After several years of fending off attacks by Americans for Prosperity and other conservative groups, Kansas’ wind industry brokered a deal with political opponents that would end the state’s renewable energy requirement in the hope of creating a more stable business climate.
Compromise legislation, announced by Gov. Sam Brownback (R) during a news conference yesterday afternoon with legislative and business leaders, would replace Kansas’ 20 percent renewable standard with a voluntary goal. It would also cap the current property tax abatement for new wind farms at 10 years.
Kansas in 2009 became the last of 30 states across the country to enact a renewable energy standard, a broader energy measure that also authorized the controversial Sunflower Electric Power Corp. coal-fired power station in Holcomb, Kan.
Since then, the state’s wind industry has seen robust growth from just over 1,000 megawatts to almost 3,000 MW. And projects representing another 1,870 MW of wind power are under construction or have signed power purchase agreements.
“It’s been fabulous growth; it’s been a tremendous investment in the state of Kansas,” Brownback said. “This agreement further solidifies and stabilizes the policy environment so that that investment can move forward.”
The measure follows years of political wrangling between the wind industry and clean energy advocates and the Charles and David Koch-backed Americans for Prosperity and the Kansas Chamber of Commerce, which made repeal of the RPS a legislative priority each of the past two years (EnergyWire, March 27).
This year, the biggest threat to renewable energy came from a bill that aimed to end the property tax exemption for wind farms and another that sought to impose an excise tax on renewable energy.
While neither bill emerged from committee during the regular session, the threat of unfavorable tax policy opened the door to negotiations between parties on either side.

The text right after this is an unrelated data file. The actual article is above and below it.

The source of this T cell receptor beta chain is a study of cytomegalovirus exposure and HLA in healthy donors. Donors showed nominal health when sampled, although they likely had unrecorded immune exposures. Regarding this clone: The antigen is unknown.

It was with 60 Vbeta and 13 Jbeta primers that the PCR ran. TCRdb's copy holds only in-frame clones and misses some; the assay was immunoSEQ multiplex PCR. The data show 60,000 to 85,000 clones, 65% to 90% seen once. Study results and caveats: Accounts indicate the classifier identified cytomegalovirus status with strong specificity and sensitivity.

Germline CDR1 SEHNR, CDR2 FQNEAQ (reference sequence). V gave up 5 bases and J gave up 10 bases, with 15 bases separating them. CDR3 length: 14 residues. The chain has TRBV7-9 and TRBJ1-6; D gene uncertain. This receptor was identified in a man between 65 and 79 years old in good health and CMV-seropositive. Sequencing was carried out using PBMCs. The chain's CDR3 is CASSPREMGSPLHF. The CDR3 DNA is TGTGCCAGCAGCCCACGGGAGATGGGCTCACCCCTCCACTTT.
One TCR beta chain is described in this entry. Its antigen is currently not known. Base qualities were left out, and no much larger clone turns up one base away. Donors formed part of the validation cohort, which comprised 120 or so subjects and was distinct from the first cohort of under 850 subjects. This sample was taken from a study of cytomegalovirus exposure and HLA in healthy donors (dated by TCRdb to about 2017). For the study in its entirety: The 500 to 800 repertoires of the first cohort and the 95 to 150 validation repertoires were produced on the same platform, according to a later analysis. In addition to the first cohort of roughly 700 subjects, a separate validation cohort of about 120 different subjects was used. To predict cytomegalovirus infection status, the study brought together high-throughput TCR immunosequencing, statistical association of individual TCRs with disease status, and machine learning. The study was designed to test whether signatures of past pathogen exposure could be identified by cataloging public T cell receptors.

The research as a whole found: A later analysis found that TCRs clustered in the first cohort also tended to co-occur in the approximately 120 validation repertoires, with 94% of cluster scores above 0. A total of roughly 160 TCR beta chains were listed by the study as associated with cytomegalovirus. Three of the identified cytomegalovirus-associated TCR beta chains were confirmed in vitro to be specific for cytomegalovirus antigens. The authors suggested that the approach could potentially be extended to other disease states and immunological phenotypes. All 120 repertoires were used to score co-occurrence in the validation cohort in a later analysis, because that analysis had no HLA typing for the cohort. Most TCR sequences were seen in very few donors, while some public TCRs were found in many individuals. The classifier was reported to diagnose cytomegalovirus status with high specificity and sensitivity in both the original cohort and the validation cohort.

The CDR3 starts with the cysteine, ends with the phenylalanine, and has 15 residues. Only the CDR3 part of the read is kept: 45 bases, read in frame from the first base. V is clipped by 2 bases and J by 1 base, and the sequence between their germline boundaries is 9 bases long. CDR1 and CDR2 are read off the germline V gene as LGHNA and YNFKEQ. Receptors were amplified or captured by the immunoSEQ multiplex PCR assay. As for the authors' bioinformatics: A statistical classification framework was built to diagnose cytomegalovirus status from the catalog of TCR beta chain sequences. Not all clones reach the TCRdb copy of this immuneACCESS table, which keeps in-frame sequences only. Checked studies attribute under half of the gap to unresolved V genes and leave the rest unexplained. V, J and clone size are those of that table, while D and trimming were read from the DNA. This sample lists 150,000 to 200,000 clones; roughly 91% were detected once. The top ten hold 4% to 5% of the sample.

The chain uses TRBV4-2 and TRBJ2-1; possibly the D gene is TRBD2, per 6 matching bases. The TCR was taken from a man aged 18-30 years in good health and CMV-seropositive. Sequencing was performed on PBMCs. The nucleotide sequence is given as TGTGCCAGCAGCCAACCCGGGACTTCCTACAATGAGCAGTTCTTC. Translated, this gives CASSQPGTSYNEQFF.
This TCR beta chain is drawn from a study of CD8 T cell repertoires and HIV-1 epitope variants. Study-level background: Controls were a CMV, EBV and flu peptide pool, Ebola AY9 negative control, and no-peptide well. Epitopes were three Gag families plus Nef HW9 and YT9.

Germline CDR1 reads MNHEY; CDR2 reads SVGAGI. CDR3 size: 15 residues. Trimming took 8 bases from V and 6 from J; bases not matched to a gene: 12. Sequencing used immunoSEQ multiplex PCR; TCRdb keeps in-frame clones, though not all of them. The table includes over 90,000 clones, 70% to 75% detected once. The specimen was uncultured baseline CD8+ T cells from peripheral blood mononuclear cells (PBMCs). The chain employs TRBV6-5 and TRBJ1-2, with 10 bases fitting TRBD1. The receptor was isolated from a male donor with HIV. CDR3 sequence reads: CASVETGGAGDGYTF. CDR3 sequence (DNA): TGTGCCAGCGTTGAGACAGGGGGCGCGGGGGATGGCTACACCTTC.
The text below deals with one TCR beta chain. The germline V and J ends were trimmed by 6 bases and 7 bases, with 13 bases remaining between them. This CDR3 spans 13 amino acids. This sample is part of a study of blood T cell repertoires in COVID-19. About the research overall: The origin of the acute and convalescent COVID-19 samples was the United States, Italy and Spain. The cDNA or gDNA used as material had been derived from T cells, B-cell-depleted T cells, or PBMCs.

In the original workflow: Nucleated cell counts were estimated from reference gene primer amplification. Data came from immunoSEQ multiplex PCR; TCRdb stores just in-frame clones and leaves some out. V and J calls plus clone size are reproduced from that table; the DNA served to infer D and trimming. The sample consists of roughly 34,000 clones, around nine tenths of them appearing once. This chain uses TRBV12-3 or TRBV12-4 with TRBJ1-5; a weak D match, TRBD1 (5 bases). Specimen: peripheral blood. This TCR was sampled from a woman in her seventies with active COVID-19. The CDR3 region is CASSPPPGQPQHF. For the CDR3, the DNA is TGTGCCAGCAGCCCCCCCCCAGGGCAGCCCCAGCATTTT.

Kimberly Svaty, the Wind Coalition’s policy director for Kansas, said the renewable standard has been an “economic engine” for the state that has delivered 12,000 jobs and $8 billion of investment. “But the state has virtually achieved its RPS standard,” she said. “It was time for us to consider the next iteration of marketplace stability.”
Svaty said the industry faced growing uncertainty with respect to tax policies.
“What the industry needs more than anything is a stable investment environment,” she said.
Some renewable energy supporters and environmental groups are unhappy with the wind industry’s willingness to bargain with political opponents, especially with the state facing compliance with U.S. EPA’s Clean Power Plan requirement to reduce greenhouse gas emissions from the power sector.
Dorothy Barnett of the Climate and Energy Project said the voluntary goal agreed to in the bill is meaningless because Kansas already gets almost 20 percent of its energy from renewable resources.
According to a report by the Kansas Corporation Commission, the state’s three major utilities are on track to meet the 20 percent requirement, and two of them will do so at least three years early.
“If you’re going to bargain with the RPS, at least have it be something that has the appearance of an aspirational goal,” she said.
The same was true a year ago when the wind industry vigorously defended itself against attacks by conservative critics. At the time, parties on both sides of the issue agreed that leaving the RPS in place was a largely symbolic representation of the state’s support for the wind energy.
“This has been a direct, repeated attack on renewable energy by Americans for Prosperity, the Chamber of Commerce and Koch,” Barnett said. “The only thing that was going to satisfy them was getting the RPS off the books.”
An export industry
Legislative leaders from the state House and Senate joined Brownback at yesterday’s news conference and hailed the agreement as a measure that aligns the interests of legislators and the wind industry.
“I think the compromise advances our reputation as a pro-business state and that we support all forms of energy,” said Kansas Senate President Susan Wagle, a Wichita Republican.
Mike O’Neal, CEO of the Kansas Chamber, said the business group supports wind power development and renewables as part of a diverse energy mix for the state. But the group was ideologically opposed to the renewable requirement.
“For us, it’s about affordability, and it’s about a free-market system of delivering resources to our customers in a mandate-free environment,” he said.
Brownback acknowledged that there’s no guarantee that legislators won’t again seek to change the tax treatment for renewables. But for now, he said, it provides certainty sought by wind developers.
“That’s the thing that everybody is trying to get to, a stable policy environment,” he said.
With Kansas near the 20 percent threshold already, Brownback said, the state needs to view wind as an export industry.
“Our big piece that we need going forward is more transmission lines,” he said. “The power lines that are built to take wind energy out of state are already full.”
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